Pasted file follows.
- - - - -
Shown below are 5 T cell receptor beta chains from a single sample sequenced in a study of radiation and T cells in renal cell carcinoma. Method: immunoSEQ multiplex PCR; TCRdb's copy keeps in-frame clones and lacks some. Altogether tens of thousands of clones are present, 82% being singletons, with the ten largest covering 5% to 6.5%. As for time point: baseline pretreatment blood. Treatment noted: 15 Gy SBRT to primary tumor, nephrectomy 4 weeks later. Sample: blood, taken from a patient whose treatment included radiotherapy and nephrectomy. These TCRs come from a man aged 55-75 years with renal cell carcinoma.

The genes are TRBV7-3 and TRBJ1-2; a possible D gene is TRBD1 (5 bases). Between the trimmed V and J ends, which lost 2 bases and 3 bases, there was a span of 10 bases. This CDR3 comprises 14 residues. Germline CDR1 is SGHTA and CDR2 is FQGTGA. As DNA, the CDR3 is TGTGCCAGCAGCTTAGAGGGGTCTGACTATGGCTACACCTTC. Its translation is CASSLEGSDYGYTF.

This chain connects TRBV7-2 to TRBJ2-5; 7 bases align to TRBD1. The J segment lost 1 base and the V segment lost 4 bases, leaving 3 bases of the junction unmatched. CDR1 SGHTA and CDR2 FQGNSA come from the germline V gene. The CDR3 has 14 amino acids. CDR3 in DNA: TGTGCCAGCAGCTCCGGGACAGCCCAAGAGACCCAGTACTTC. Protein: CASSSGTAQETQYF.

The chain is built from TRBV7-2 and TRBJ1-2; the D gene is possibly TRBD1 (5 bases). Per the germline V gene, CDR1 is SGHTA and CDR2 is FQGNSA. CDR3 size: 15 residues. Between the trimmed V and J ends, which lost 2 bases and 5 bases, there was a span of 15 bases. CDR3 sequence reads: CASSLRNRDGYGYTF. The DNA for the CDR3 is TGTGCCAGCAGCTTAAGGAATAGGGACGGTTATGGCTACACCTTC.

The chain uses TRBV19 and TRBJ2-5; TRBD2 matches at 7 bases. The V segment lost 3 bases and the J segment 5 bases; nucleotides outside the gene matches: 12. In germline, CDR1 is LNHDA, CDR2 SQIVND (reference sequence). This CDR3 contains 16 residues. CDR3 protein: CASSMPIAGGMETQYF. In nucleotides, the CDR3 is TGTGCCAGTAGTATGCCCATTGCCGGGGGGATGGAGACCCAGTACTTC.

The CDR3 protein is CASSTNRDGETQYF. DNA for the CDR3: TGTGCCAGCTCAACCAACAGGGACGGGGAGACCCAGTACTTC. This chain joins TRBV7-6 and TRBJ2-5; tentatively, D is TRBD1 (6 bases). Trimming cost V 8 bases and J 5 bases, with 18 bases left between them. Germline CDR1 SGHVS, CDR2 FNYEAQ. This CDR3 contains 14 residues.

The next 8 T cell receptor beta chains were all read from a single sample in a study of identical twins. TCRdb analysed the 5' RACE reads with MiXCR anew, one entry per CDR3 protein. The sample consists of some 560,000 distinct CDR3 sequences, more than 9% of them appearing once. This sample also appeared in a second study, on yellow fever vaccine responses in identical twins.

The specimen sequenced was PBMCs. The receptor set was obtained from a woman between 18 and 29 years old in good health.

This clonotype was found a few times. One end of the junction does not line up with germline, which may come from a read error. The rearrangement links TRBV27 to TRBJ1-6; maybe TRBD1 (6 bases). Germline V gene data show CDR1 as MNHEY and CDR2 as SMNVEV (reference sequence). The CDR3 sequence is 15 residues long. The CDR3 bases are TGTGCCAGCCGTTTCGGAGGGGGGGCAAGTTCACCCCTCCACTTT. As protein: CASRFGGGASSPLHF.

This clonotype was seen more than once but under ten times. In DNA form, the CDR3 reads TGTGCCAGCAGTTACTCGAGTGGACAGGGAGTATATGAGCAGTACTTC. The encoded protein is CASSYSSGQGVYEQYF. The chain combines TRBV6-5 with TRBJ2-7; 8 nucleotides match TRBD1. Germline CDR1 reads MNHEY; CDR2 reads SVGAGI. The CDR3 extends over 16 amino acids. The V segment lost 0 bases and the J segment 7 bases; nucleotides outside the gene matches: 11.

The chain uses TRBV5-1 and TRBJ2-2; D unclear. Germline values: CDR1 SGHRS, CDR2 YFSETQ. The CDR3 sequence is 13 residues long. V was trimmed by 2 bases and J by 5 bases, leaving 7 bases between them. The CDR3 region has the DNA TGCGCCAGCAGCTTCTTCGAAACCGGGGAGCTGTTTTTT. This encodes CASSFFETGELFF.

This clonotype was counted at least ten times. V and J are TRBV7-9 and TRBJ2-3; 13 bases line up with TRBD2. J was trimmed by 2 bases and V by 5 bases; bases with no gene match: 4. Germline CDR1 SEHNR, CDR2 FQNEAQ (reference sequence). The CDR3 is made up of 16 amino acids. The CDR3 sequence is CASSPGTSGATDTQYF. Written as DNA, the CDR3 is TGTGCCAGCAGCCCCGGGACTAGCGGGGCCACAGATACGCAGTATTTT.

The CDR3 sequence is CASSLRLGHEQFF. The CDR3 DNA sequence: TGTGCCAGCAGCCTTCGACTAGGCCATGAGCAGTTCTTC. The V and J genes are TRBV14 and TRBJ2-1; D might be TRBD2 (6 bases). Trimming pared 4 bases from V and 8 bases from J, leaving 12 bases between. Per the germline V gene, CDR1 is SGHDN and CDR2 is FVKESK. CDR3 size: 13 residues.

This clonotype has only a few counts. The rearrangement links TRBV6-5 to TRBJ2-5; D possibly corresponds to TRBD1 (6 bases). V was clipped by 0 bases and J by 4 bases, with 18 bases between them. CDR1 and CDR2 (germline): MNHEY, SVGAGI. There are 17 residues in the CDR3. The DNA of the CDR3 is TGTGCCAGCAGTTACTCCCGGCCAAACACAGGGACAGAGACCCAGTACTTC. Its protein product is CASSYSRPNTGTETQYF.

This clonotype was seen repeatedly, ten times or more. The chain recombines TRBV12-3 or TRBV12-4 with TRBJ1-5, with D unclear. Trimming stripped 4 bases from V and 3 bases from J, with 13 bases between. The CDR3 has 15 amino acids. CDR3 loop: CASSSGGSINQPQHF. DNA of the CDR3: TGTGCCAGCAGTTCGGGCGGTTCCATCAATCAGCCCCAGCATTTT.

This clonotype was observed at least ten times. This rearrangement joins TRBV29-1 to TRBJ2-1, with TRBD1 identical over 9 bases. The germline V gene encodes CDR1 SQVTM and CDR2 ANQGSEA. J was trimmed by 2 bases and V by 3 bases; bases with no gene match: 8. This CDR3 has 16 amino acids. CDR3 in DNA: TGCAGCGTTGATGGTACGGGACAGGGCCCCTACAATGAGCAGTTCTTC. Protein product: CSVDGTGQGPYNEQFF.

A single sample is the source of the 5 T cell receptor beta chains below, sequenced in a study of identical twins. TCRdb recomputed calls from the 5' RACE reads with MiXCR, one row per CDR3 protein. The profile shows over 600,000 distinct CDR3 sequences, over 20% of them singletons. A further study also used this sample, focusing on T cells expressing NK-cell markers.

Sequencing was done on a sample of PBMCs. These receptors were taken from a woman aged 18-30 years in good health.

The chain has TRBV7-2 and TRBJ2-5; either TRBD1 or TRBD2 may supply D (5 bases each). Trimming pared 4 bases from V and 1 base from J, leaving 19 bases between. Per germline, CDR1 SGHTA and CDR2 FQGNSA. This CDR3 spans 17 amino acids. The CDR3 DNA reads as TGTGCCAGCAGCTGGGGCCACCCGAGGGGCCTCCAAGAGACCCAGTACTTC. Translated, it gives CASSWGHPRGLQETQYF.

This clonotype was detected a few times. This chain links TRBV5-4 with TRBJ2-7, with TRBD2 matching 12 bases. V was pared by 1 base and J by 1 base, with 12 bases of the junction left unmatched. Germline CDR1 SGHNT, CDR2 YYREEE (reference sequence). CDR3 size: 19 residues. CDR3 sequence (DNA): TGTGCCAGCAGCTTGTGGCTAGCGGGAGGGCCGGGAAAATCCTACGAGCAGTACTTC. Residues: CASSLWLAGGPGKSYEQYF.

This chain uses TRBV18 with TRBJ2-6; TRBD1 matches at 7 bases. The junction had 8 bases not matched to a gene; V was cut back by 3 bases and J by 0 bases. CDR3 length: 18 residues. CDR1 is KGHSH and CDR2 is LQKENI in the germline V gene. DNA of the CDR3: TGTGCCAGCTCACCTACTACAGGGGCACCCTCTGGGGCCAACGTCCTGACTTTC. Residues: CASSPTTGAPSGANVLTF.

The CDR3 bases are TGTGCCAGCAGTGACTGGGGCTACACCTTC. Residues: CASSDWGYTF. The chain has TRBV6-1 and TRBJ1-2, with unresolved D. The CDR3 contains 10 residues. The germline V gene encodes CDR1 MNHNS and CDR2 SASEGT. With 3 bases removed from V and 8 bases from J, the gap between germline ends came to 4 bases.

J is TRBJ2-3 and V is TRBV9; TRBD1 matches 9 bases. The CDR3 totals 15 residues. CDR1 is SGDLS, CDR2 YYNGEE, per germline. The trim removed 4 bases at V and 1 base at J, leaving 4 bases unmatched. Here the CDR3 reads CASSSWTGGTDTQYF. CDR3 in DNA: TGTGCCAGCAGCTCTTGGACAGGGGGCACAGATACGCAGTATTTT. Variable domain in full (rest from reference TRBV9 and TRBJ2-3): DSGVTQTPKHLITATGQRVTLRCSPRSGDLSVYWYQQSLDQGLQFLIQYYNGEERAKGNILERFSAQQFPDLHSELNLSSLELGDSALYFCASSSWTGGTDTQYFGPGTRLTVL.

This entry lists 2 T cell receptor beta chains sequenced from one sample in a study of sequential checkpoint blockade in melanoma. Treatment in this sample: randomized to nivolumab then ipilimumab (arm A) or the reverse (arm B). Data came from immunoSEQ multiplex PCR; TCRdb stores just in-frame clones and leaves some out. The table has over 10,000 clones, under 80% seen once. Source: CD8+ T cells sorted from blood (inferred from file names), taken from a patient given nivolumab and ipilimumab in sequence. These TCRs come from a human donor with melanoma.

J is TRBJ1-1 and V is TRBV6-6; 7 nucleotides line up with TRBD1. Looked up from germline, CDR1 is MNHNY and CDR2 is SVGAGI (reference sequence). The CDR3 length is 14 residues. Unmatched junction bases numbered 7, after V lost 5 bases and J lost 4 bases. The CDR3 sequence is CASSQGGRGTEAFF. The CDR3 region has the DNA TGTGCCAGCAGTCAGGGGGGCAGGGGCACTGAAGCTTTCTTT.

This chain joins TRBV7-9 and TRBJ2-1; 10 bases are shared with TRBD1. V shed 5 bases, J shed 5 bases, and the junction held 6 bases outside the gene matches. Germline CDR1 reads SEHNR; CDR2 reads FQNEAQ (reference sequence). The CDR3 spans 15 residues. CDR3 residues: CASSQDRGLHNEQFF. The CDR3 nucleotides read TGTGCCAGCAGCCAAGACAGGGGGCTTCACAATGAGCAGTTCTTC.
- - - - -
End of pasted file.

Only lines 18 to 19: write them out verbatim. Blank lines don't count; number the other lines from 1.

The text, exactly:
Sequencing was done on a sample of PBMCs. These receptors were taken from a woman aged 18-30 years in good health.

The chain has TRBV7-2 and TRBJ2-5; either TRBD1 or TRBD2 may supply D (5 bases each). Trimming pared 4 bases from V and 1 base from J, leaving 19 bases between. Per germline, CDR1 SGHTA and CDR2 FQGNSA. This CDR3 spans 17 amino acids. The CDR3 DNA reads as TGTGCCAGCAGCTGGGGCCACCCGAGGGGCCTCCAAGAGACCCAGTACTTC. Translated, it gives CASSWGHPRGLQETQYF.